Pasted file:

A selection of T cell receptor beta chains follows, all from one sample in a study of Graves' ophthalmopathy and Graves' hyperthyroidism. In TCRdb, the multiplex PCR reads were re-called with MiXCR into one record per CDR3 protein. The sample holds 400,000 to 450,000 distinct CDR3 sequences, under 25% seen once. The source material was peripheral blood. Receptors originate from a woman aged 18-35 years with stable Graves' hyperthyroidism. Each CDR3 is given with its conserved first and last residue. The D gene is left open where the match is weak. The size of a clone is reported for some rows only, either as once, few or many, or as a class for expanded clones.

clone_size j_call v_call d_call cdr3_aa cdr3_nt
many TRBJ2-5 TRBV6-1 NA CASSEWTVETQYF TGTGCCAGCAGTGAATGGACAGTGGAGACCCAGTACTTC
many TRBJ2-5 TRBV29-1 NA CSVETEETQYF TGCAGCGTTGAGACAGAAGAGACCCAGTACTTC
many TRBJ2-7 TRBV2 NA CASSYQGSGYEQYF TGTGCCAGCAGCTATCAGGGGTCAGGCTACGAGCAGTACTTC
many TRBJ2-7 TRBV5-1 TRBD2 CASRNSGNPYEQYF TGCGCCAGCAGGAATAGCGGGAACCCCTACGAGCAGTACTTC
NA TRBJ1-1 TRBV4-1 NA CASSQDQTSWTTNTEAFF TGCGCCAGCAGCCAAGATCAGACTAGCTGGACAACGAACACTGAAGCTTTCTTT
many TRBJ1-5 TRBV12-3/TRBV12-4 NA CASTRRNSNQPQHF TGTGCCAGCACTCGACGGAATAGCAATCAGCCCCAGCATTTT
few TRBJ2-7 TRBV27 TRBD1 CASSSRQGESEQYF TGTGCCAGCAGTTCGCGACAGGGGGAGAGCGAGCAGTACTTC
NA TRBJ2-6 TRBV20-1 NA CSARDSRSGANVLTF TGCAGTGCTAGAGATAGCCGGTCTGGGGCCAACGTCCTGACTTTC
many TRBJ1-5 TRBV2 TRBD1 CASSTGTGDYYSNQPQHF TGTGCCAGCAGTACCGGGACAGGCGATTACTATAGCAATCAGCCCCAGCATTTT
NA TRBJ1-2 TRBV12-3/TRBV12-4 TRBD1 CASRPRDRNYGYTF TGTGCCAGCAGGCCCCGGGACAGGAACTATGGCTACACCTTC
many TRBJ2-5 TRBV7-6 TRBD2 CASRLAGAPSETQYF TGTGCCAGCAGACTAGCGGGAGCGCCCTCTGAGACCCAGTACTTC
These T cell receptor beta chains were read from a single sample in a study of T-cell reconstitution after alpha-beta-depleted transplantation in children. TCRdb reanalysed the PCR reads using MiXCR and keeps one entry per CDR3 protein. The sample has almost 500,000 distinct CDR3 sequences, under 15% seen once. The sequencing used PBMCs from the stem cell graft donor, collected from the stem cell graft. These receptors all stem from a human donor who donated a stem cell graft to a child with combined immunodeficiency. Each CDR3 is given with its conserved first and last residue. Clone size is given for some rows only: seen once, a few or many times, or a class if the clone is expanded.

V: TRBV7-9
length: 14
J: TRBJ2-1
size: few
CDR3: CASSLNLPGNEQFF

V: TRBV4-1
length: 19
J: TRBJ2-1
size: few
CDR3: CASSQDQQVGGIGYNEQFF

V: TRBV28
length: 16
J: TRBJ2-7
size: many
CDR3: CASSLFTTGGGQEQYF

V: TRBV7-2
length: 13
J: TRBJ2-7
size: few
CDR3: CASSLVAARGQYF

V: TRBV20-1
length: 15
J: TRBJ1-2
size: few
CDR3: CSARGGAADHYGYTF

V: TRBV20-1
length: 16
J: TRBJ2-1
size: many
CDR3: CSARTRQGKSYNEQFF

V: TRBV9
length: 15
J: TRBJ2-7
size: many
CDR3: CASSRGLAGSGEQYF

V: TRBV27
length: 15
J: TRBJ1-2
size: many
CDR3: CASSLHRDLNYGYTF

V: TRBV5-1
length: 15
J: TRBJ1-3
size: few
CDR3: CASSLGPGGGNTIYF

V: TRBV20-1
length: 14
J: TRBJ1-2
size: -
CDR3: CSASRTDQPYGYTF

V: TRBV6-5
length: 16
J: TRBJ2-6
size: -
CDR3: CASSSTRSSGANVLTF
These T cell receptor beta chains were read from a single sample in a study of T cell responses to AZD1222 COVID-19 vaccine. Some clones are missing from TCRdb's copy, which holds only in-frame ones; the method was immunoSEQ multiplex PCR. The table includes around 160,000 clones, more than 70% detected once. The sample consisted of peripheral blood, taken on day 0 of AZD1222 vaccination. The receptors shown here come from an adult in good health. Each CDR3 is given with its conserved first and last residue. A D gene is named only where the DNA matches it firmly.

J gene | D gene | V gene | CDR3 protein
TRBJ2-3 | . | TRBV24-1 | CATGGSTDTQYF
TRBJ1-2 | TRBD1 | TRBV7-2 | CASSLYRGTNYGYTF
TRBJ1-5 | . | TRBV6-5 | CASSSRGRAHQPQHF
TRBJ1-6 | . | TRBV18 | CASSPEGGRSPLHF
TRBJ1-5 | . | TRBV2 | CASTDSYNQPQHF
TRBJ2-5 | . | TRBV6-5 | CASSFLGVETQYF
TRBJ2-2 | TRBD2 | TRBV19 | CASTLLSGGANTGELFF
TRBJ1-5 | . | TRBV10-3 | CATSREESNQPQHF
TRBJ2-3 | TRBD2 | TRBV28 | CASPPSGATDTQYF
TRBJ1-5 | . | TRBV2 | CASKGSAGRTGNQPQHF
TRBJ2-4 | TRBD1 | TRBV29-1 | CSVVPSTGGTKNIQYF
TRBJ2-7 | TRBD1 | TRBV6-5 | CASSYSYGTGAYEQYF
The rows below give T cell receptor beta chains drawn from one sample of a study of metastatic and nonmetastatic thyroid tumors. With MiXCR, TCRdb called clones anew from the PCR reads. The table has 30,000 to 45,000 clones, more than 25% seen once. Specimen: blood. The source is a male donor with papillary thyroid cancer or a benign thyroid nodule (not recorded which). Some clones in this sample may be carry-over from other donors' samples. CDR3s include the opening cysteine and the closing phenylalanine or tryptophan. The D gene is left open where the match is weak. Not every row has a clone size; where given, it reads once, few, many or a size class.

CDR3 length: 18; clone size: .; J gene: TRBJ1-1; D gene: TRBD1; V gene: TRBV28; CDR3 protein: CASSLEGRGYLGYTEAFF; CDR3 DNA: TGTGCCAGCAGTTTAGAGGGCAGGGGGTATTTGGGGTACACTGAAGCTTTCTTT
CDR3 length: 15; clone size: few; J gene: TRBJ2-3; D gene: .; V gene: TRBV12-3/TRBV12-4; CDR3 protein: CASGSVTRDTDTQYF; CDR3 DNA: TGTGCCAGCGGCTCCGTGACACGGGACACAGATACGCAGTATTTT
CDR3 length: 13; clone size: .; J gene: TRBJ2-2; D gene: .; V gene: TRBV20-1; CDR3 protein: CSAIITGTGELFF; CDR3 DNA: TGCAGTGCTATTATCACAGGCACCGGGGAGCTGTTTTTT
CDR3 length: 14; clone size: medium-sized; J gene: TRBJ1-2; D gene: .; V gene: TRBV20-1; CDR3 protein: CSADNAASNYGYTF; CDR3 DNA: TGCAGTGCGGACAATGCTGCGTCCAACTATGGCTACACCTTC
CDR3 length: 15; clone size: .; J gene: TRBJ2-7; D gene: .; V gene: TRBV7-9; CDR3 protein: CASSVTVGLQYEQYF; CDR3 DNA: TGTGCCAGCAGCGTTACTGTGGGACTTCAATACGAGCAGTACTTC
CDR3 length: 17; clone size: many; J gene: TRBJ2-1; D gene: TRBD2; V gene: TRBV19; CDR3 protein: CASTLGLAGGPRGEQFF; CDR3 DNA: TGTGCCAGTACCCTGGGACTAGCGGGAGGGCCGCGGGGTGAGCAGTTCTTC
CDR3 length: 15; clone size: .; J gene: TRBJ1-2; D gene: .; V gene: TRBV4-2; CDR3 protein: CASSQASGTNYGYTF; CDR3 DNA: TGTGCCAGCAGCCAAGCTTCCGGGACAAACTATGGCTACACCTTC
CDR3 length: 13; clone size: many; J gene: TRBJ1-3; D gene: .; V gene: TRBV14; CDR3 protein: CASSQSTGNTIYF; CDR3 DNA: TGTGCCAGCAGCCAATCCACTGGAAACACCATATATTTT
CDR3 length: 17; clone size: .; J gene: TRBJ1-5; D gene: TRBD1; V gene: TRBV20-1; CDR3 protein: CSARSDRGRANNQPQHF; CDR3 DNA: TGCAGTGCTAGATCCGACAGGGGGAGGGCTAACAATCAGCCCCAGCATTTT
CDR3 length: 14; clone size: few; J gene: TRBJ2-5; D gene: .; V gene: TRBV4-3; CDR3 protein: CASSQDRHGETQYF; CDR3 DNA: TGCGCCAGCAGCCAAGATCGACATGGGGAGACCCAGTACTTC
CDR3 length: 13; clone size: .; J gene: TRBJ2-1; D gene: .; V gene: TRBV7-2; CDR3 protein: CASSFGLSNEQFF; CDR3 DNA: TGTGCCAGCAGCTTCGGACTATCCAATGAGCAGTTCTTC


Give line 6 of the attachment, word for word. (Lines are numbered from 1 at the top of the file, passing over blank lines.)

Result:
many TRBJ2-7 TRBV5-1 TRBD2 CASRNSGNPYEQYF TGCGCCAGCAGGAATAGCGGGAACCCCTACGAGCAGTACTTC